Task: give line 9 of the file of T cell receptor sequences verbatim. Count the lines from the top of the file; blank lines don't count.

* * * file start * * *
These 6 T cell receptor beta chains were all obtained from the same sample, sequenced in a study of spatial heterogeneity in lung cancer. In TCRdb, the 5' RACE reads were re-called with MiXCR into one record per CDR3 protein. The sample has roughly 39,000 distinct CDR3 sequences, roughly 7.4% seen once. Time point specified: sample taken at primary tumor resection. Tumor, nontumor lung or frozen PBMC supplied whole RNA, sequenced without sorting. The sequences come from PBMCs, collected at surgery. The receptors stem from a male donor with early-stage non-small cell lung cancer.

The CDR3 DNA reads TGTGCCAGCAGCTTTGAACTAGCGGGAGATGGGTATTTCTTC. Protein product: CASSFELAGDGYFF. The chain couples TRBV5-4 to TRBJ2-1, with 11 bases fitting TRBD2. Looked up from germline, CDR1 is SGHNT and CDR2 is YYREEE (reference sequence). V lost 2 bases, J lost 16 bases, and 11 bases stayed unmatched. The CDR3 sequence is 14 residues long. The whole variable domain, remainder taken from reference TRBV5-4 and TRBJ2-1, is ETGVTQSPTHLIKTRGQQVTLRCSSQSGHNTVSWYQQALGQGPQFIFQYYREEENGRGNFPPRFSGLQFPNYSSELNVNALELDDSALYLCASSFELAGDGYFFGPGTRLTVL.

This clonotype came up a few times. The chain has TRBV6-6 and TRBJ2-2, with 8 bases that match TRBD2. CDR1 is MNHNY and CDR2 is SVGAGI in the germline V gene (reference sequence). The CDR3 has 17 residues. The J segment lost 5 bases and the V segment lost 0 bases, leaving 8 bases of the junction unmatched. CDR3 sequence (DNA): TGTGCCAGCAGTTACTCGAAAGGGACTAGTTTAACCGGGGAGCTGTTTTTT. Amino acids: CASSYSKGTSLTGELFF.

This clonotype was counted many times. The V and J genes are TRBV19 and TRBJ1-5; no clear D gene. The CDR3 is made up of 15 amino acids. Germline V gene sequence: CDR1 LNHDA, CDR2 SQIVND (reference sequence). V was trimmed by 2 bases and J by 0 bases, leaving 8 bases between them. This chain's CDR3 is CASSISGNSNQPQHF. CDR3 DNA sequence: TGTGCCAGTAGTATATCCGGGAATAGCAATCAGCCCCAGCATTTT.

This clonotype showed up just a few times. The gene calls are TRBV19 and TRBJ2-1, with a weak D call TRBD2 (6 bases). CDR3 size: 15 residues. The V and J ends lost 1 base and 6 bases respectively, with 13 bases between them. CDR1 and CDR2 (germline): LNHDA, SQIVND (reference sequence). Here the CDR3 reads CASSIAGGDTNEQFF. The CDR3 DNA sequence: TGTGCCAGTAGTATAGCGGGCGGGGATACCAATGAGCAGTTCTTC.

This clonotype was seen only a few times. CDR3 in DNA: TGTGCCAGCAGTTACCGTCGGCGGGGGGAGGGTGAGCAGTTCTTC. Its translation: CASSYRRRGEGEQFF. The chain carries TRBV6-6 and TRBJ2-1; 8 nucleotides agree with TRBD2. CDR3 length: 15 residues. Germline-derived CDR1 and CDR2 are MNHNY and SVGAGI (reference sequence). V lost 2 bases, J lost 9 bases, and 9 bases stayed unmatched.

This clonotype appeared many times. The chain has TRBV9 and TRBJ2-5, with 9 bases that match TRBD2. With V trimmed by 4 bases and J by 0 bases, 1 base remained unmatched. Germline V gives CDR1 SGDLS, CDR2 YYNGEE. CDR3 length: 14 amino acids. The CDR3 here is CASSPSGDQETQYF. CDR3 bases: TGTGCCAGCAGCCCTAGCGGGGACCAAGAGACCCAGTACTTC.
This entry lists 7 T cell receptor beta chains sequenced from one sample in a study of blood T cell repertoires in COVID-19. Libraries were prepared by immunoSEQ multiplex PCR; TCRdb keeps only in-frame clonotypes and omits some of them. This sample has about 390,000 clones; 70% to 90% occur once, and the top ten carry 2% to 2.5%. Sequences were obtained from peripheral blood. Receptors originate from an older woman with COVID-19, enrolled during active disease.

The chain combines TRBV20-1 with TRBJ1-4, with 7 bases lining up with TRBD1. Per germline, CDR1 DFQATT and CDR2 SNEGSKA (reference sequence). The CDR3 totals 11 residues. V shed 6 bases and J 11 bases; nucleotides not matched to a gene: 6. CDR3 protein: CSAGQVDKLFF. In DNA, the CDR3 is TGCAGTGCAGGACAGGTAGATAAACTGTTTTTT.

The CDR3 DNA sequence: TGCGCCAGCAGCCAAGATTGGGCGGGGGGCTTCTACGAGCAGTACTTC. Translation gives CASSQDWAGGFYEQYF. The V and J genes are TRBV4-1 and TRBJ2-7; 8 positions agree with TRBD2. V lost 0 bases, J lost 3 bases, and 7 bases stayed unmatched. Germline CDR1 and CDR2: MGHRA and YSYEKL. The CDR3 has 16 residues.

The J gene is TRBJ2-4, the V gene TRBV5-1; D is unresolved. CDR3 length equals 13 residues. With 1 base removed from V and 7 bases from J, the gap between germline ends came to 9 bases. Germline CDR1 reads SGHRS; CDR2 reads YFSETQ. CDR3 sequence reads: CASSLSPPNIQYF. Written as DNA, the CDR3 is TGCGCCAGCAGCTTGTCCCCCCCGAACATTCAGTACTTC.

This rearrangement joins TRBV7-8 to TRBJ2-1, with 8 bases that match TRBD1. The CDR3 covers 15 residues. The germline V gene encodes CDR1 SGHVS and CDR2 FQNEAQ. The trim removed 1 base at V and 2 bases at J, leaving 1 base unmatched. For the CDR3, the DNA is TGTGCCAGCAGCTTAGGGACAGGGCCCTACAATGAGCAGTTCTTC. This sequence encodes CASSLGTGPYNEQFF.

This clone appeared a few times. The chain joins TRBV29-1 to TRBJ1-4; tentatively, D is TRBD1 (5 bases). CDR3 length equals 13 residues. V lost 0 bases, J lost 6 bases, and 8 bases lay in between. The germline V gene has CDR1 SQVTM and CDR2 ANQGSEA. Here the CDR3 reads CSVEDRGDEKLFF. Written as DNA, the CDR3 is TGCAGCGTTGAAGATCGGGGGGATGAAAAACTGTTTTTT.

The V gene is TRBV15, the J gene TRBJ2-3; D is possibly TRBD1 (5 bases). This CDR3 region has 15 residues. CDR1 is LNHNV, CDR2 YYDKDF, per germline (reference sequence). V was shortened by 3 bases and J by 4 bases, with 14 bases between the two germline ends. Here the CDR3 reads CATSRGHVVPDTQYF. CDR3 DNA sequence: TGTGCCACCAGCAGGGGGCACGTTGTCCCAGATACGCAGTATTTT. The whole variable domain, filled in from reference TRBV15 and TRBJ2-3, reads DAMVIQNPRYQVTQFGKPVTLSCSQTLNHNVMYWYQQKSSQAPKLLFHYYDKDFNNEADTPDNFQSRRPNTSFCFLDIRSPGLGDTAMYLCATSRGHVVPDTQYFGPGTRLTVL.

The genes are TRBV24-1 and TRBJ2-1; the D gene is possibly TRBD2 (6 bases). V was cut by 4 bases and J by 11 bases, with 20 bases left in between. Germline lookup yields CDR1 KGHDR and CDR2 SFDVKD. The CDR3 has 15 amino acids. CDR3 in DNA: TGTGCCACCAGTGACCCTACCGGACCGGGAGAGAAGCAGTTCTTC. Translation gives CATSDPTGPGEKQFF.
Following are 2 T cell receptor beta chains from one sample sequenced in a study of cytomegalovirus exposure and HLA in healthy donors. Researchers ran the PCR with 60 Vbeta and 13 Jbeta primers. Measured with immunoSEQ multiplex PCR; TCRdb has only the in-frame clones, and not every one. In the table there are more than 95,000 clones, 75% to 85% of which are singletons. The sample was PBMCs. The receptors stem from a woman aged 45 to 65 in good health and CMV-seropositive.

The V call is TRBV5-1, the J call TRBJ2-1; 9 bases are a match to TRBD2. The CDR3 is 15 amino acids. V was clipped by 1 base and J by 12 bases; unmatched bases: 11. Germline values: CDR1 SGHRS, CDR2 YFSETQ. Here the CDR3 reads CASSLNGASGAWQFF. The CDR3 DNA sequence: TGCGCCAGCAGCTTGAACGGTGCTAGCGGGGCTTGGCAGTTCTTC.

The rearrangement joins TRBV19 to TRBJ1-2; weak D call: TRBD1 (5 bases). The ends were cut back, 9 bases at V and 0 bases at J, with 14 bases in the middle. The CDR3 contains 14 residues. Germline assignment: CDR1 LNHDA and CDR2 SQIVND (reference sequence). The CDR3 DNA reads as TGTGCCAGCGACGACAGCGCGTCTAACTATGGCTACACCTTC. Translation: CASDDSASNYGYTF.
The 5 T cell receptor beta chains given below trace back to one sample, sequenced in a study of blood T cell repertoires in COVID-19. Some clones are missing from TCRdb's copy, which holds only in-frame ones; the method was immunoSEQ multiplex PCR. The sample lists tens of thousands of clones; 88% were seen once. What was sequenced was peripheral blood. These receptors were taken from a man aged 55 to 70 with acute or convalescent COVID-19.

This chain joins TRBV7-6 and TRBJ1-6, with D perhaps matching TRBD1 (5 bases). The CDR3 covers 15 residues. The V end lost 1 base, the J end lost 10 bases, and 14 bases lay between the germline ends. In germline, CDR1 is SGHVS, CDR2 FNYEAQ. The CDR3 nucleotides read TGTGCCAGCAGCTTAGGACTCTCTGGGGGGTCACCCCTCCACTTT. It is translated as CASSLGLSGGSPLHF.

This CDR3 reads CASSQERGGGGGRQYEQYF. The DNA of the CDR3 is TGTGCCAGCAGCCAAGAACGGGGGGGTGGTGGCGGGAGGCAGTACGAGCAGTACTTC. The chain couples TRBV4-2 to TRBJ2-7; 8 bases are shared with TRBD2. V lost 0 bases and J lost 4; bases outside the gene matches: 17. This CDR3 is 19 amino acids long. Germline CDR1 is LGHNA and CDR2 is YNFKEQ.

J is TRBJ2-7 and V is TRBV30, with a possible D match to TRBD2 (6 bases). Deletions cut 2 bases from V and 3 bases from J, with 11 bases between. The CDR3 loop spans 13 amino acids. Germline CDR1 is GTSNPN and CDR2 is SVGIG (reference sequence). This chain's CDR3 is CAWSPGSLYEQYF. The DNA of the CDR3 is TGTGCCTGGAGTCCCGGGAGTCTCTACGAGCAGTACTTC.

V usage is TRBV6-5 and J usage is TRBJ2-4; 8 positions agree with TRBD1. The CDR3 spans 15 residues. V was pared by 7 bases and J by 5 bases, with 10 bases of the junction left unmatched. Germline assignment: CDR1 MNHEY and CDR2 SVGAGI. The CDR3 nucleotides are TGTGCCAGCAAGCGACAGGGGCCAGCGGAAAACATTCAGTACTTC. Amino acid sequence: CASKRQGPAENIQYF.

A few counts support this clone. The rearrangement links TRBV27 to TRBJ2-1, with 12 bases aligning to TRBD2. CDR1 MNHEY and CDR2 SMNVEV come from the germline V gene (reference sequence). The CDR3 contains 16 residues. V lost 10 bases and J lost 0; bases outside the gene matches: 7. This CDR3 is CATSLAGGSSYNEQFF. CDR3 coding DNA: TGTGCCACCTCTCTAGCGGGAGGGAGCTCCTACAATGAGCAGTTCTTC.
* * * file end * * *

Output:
The chain combines TRBV20-1 with TRBJ1-4, with 7 bases lining up with TRBD1. Per germline, CDR1 DFQATT and CDR2 SNEGSKA (reference sequence). The CDR3 totals 11 residues. V shed 6 bases and J 11 bases; nucleotides not matched to a gene: 6. CDR3 protein: CSAGQVDKLFF. In DNA, the CDR3 is TGCAGTGCAGGACAGGTAGATAAACTGTTTTTT.